God does not automatically prevent all danger and give us constantly calm waters to sail through. We learn that in the brilliant story in Matthew’s Gospel (and in Mark’s and John’s as well) of Jesus coming to the disciples out of the storm. They had left Jesus behind in safety on the shore (he had stayed back to dismiss the crowds and pray), and as far as they knew he was still back there, miles behind them. Among the disciples were experienced sailors who knew that lake well, and how dangerous it was in the evenings when the strong winds would blow down from the hills. But Jesus had made them get into the boat, so they had rowed out bravely and now they were caught, no turning back. Their lives were stalled, their futures forfeit, trapped in a fragile boat against the forces of nature, and Jesus had put them there.
Yet in the morning, impossibly, there he was, coming towards them out of the storm. They were afraid, thinking him a ghost (things are going from bad to worse). But then he spoke, telling them not to be afraid. Perhaps ashamed or embarrassed, given the miracles he had seen the day before, Peter asked for a command to join Jesus on the water. When Jesus called, ‘Come’, he stepped out but was soon worried by the raging storm. So, predictably, he sank. Only when Jesus caught him, questioned his faith, and they got into the boat together, did the storm subside.
Why only then, and not when Jesus first appeared? Because although they saw something on the water, although he spoke the comforting words, ‘Take heart, it is I; do not be afraid’, they did not believe. They thought he was a ghost. Only when Jesus reached out and touched Peter, rescuing him from the waves, and joined them in the boat, did they believe and worship.
So here we are too, caught by the wind and waves of the COVID-19 storm. Without Jesus in our boat we too can be fearful and uncertain, despite all God’s comfort and promises to the contrary. But our God is not a ghost! He is real. Social distancing notwithstanding, Jesus reaches out and touches us, he joins us in our boat, and the storm, within and without, subsides.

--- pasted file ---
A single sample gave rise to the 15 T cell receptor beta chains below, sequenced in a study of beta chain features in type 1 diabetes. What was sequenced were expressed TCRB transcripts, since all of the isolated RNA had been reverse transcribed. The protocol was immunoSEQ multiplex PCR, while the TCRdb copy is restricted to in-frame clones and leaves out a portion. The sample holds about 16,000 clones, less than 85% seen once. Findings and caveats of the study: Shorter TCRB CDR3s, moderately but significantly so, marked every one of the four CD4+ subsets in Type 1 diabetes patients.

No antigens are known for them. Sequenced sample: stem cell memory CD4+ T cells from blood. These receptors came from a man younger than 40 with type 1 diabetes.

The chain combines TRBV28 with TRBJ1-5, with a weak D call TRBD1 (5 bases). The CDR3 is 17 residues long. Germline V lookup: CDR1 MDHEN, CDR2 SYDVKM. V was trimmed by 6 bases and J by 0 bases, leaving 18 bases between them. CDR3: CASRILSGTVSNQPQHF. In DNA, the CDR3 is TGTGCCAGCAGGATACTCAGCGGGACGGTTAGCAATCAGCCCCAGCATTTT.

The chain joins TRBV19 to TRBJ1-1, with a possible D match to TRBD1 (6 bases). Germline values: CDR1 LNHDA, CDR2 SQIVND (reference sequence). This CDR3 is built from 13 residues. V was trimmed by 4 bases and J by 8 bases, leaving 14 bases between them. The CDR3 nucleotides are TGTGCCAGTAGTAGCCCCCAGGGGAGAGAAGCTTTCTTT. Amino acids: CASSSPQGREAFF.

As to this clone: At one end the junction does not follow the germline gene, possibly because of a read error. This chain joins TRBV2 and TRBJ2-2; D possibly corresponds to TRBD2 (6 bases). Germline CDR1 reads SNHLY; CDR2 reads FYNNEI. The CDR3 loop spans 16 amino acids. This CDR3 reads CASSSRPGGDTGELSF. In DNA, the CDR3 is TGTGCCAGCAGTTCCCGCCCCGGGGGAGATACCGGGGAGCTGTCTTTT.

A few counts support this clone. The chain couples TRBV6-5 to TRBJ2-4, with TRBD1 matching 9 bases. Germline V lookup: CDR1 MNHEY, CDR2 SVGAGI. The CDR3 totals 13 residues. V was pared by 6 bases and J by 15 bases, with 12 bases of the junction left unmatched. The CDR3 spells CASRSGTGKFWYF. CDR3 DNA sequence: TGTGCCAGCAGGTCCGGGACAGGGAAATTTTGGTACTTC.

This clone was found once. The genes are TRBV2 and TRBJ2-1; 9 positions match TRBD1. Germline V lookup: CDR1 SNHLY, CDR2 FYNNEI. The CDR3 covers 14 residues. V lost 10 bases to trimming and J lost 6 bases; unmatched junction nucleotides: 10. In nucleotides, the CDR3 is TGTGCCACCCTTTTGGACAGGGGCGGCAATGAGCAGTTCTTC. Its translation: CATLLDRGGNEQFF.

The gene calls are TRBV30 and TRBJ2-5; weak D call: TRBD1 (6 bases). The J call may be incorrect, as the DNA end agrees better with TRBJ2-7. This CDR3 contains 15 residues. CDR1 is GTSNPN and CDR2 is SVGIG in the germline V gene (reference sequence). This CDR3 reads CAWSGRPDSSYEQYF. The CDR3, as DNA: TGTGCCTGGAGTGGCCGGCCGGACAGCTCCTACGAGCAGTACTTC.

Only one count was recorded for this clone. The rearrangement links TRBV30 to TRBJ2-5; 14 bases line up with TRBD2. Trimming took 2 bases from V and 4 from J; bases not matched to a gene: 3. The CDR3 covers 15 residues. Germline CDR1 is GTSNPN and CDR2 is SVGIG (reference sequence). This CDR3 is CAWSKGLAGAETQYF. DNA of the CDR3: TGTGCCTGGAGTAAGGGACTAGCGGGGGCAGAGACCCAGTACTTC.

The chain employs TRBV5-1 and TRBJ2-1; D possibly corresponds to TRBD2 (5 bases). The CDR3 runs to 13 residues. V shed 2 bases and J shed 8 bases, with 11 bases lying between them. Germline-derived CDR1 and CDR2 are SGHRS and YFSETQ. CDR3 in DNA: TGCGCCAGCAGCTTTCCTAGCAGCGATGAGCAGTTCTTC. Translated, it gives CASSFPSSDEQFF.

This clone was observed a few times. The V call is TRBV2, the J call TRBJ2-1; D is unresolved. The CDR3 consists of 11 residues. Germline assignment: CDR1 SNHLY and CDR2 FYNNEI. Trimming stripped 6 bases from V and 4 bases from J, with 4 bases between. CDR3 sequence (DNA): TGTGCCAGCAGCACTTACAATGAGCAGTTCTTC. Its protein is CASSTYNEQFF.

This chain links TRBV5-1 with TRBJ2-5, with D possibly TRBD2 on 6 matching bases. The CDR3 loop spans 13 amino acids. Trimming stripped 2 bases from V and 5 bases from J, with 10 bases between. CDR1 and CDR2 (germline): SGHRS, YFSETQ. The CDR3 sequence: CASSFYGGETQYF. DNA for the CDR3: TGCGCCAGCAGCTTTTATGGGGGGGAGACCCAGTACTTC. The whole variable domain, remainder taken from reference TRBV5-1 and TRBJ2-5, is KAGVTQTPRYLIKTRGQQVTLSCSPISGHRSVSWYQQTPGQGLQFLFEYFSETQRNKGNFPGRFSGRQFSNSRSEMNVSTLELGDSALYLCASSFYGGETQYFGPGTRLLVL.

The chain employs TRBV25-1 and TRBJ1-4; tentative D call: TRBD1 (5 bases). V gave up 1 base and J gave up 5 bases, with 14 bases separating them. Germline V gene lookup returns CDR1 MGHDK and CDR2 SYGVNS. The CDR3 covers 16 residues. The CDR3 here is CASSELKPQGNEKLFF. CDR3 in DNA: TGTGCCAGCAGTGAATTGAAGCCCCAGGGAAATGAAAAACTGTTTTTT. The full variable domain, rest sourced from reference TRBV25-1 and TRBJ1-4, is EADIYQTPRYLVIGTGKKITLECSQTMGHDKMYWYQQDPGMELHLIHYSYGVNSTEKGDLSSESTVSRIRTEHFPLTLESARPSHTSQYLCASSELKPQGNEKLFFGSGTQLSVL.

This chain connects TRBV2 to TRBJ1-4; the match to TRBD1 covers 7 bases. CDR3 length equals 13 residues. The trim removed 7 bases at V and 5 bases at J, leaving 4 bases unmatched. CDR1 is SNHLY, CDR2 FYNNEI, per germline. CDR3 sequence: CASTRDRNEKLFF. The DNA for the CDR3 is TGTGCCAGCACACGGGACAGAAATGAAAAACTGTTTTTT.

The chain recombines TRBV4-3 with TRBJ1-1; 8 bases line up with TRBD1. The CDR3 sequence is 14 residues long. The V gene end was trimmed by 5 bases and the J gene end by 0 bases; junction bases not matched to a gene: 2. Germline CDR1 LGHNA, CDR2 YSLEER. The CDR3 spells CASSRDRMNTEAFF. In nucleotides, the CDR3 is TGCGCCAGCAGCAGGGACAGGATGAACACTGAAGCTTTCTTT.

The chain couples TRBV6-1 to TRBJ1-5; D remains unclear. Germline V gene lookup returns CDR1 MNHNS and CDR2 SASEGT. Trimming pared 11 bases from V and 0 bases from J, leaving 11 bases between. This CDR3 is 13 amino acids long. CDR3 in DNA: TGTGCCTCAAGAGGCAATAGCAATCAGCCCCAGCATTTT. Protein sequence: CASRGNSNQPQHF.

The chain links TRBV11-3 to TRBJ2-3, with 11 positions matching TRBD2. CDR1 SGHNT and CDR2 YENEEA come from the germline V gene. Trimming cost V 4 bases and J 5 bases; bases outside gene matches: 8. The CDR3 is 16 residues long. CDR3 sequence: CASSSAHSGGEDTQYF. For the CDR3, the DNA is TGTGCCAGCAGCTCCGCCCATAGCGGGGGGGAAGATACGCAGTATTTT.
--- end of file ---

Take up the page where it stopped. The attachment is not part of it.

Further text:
Honestly, we don’t know yet whether the worst is over. Quite possibly it’s not. Even if it is, the after-effects will cause long-lasting damage on so many levels. There will be much work to be done, much healing to take place, much trust to be rebuilt.
In COVID-19 God has taught us that we can’t contain his church in buildings or institutions. That’s one way of doing things, and we worry a lot about them, but it’s certainly not the only way. We use them while we can but, if needed, the church can leave them for a season, because the church is something else besides. Believers will continue to love, to serve, to worship and to pray.
Do you believe that Jesus is in the boat with us? I, for one, believe he is. That’s what gives me hope, and the assurance that all is not lost. So many times, in the history of faith, it seemed it was coming to an end, but it endured. It grew deeper, more resilient, more hopeful, more Christ-centred. My prayer for us is that this will also be our experience.
I conclude with the words with which the disciples in the boat that stormy morning used to worship Jesus, ‘Truly you are the Son of God.’ And with him, all things are possible.
Pastor John Henderson
Bishop, Lutheran Church of Australia and New Zealand
Adelaide, 5 August 2020
Note: we should also pause today, 5 August, to remember and pray for those who died and were injured in the horrific blast in Beirut. Another blow to an already devastated population which is experiencing COVID-19, just as we are, but without the stability and prosperity we can too easily take for granted.
 Matthew 14:22-33, the Gospel reading for this coming Sunday, the Tenth Sunday after Pentecost.